Sliced bread has its advantages though. It’s good for sharing formulas in the home; perfect for toast; and can help check your bread intake, because you measure how many slices you are consuming. Once I have about four slices, I am good because I feel I am overdoing it – unlike agege bread where I might not know where to set my limit.
With our emerging health consciousness, more people are turning to wheat bread. But I see a lot of duplicity in the wheat bread market. Most rarely contain a good amount of whole wheat. Most wheat bread sold on the streets are poor imitations of the real thing. If you must buy authentic wheat bread, please spend the money and go to a good specialty store that will give you the real thing. I am not really a fan of wheat bread and nutritionists have said it makes no real difference from eating white bread. It’s better to go with whole grain breads.
A traditional French bread baked with flour, salt, yeast, oil and water. It’s a good low fat option. I like baguettes. They are great paired with cheeses and they are good for sandwiches also.
Also called Flat breads, they are baked with flour, water, oil and salt. They are great for fajitas and shawarmas (Pet peeve though, because every tom, dick and harry think they can make shawarma. The best shawarma I ever ate was in Kano in a Lebanese restaurant) and also for tacos when toasted. They are sold in supermarkets; I like the ones in Goodies supermarket.
The thing with specialty breads for me is that if you are not ready to part with good money, you will not get good value.
I will explain: you see “coconut” bread or “raisin” bread and you buy. Affordable, maybe three hundred Naira. Then you get home excited to eat your bread by this good bakery and you end being underwhelmed. The coconut or raisins are just sticking to the bread. Nothing on the inside; no extra oomph…very depressing.
My suggestion is this: go to the very good bakeries; Ocean view bakery (the brioche here is fantastic), Planet One hotel bakery, Spar, La Pointe, Goodies, Frenchie’s and more (all in Lagos.) They have great breads though not necessarily affordable compared to the street bread; but quality over quantity.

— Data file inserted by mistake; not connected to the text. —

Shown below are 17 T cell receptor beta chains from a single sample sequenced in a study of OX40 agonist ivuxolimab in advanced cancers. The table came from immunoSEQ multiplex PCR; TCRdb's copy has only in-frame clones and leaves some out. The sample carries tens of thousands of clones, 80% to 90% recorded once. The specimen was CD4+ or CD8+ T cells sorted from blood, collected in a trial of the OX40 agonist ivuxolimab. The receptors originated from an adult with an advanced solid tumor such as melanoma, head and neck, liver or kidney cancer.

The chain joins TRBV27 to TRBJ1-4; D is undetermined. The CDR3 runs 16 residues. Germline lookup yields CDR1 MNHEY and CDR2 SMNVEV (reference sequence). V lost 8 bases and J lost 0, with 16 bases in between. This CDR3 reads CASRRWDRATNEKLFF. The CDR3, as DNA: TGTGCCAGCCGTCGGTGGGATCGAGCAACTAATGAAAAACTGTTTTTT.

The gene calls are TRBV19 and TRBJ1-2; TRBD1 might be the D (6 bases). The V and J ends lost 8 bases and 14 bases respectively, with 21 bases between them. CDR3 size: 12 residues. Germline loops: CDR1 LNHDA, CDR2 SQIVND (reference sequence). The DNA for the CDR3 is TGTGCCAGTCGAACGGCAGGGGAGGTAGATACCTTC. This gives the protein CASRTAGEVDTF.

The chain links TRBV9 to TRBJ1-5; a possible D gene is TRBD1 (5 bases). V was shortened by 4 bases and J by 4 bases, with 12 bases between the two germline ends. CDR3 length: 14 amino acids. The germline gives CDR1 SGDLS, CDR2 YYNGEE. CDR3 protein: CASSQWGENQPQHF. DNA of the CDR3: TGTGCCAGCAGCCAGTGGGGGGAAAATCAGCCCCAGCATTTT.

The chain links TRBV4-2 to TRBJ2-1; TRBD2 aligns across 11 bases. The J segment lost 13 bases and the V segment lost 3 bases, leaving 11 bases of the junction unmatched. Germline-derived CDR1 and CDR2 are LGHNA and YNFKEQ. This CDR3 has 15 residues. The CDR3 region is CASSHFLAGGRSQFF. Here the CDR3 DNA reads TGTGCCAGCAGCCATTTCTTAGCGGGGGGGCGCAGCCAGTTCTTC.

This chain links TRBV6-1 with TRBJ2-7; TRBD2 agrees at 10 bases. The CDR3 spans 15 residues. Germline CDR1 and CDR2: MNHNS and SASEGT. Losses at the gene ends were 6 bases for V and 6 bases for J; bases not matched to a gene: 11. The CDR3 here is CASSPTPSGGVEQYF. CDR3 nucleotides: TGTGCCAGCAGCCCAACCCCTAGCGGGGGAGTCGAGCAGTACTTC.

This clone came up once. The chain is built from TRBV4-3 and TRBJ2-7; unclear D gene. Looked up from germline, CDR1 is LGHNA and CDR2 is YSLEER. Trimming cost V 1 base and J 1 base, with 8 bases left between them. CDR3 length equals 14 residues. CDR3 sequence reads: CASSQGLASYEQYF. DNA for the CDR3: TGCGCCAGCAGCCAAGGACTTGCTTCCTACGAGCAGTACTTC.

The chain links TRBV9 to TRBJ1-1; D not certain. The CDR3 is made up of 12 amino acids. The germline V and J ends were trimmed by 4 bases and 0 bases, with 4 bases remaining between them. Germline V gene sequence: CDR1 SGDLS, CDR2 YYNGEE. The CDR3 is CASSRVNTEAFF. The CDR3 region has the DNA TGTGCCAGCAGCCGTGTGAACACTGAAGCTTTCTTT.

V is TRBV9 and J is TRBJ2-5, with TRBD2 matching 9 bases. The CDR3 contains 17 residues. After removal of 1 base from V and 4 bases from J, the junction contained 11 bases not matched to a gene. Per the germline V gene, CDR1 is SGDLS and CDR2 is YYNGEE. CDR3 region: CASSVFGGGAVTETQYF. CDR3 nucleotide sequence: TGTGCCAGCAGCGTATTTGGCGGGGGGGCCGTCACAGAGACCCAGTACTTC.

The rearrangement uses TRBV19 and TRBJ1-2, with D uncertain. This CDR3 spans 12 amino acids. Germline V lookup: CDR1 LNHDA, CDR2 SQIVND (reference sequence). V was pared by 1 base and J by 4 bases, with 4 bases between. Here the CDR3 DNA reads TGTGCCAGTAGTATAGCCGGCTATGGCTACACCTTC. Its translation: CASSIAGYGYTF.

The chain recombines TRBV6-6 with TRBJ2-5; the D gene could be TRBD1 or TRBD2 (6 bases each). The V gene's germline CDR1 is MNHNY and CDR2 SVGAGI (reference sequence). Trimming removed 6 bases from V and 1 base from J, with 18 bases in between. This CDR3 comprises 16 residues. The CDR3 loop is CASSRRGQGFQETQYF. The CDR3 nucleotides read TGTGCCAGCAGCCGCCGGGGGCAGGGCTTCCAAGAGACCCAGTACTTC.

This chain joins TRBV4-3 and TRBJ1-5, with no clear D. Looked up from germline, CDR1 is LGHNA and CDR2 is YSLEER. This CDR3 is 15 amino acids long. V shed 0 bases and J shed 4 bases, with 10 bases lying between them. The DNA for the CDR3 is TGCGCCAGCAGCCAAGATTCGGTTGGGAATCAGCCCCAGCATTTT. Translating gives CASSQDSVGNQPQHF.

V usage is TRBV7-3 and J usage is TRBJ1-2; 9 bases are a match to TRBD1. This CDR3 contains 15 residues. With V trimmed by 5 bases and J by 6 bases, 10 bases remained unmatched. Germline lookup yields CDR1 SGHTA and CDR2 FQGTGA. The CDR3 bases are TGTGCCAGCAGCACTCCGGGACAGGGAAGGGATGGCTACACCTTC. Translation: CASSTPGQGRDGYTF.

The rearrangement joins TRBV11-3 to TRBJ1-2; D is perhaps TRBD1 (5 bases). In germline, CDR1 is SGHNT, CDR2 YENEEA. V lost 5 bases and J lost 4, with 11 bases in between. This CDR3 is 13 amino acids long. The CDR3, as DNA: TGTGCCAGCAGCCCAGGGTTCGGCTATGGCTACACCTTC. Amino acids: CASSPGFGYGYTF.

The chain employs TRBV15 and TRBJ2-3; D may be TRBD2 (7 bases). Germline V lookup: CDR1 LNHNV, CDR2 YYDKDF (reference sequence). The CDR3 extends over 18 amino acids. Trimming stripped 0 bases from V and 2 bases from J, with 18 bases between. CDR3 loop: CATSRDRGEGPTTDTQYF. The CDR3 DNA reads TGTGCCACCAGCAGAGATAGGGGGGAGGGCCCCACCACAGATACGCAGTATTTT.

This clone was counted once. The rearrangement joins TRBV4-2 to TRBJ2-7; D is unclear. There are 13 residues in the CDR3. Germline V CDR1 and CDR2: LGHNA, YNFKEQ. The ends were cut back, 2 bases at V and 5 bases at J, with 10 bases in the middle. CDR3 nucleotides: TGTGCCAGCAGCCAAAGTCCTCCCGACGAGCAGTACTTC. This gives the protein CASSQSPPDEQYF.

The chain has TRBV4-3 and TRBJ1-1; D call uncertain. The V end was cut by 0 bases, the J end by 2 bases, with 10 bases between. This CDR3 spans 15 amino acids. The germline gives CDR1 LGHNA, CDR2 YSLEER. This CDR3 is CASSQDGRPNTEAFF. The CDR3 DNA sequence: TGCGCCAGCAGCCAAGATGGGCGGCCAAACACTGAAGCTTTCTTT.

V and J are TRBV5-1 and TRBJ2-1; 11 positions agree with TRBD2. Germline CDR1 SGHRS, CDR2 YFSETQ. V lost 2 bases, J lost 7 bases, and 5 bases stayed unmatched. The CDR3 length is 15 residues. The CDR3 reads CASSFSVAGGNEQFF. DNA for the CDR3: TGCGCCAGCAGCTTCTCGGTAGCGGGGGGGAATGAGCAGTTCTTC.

I also suggest baking at home. Here you have a tendency not to skimp on ingredients and the smell of baking bread in a home is heavenly. A lot of people are scared of baking bread because of their fear of handling yeast, but trust me, it’s easy peasy. You just have to try and try and try again.
By the way, you can bake bread e.g. banana bread using cake mixes. Very easy. Please Google. There are loads of recipes and if you are truly lazy there are even breads that don’t need kneading.
This bread is awesome. It’s a cross between bread and a pastry and it’s French in origin – the number one bakers in the world (in my opinion, close second for me are Italians).
The creaminess and melt in your goodness qualities makes it a top bread in my list. Just spread with unsalted butter and you are good to go.
Have you heard of Sardine bread? I heard of it last year and tried it out and it was goooood. There’s a whole can of sardine stuffed into the loaf of bread. I have it with cheese spread but it can be eaten on its own. The bread itself is dense and moist(I know what I am saying when I use these two words). It’s a little tougher than Agege bread. It is great, just great.
BANANA BREAD/ CARROT BREAD
These breads are great. I tire easily of it though, but I know people who looove it; and there are so many bakeries you could order one from. Like I said, you could always bake it yourself.
My top three breads that I have ever eaten are Agege bread, Brioche and a Vanilla-Chocolate bread we used to eat in Akure, Ondo State.
Bread is great. Any bread stories to share? Please feel free to do so.
Have a great week ahead. Love and Chocolates